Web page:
Waste tracking now available to building owners, managers
Photo courtesy of U.S. EPA
Welcome to the age of benchmarking. From Fitbits to utility bills, we have the ability to track performance in every aspect of our lives.
More than 15 years ago, the U.S. Environmental Protection Agency (EPA) led the way for businesses and organizations to measure how much energy was used in their facilities. Next came water use benchmarking.
Now, the EPA’s ENERGY STAR program has added the capability to track waste and material use with the same ease of tracking energy and water use, writes Jean Lupinacci, director of the ENERGY STAR commercial and industrial branch of the U.S. Environmental Protection Agency, writes on the website Future Structure. The convenient tool will make 2017 the year that organizations, businesses and governments take waste tracking from a trailblazing effort to standard operating procedure.
A new resource to improve efficiency and operations
In August, the commercial and industrial branch officially launched the EPA’s new Portfolio Manager waste tracking tool to help users support their buildings’ efficiency. As organizations create new waste reduction goals, these new benchmarking results will show successes and room for improvement.
The new waste and materials tracking capabilities in Portfolio Manager elevate the platform to an energy, water and waste “tracking trifecta.”
With commercial and industrial buildings contributing 45 percent of U.S. greenhouse gas emissions, there are always more opportunities to reduce the impact of our nation’s buildings, Lupinacci said. These same facilities are also responsible for nearly half of the 150 million tons of waste that wind up in incinerators or landfills each year. This waste poses environmental and health risks, and commercial buildings offer a great opportunity to reduce impact.
Benchmarking started with tracking energy and water
The success of benchmarking in action already has been seen. For more than 20 years, facility managers and city leaders have turned to the EPA’s ENERGY STAR commercial and industrial program for guidance to save money and support the environment. In 2000, the EPA created Portfolio Manager to help building owners and managers improve their buildings’ energy consumption without sacrificing all of their time and resources.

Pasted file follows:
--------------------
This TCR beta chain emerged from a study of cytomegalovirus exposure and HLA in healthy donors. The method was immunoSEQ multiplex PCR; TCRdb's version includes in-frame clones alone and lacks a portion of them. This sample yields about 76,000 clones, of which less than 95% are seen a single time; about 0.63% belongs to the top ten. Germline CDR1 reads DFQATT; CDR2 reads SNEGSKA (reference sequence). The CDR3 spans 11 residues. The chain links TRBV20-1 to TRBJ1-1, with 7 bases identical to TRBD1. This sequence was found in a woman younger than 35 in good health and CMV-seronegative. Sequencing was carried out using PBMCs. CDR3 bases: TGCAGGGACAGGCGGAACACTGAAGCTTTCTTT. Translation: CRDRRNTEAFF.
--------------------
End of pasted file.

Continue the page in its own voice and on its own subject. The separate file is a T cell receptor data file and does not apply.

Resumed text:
The platform revolutionized the way that building energy use is tracked across the country. It gave users the opportunity to submit and maintain their data in one easy-to-use platform. Now, more than 450,000 buildings benchmark their energy use in Portfolio Manager, making it the most-used energy and water management tool for commercial buildings.
Inspiring examples of successful waste reduction
Waste tracking can achieve the same levels of success, thanks to the savings reported from many industry leaders. Some examples: In 2013, Pepsi reported $3 million in landfill costs while increasing revenue from recyclable and reusable materials. General Motors reports generating $1 billion in revenue each year through its recycling program. Toyota reported $1.3 million in net savings from waste management, largely due to its use of reusable packaging, which has saved wood and cardboard equivalent to more than 2.3 million trees.
Cities across the country are also leading efforts to actively reduce building waste. These leaders include Portland, Ore., with its Green Building Resolution, composed of specific criteria for recycling, water conservation and onsite power generation for city projects; and Boulder County, Colo., for its mandatory BuildSmart green building program, with a focus on reusing and recycling construction materials in all new residential construction.
Tracking energy, water and waste is the first step toward saving resources and prioritizing upgrades to improve a building’s performance. Commercial and industrial building managers can use the “tracking trifecta,” Lupinacci said, to meet their goals for reduced environmental and financial impacts while propelling their cities toward energy-efficiency success.
Companies: U.S. EPA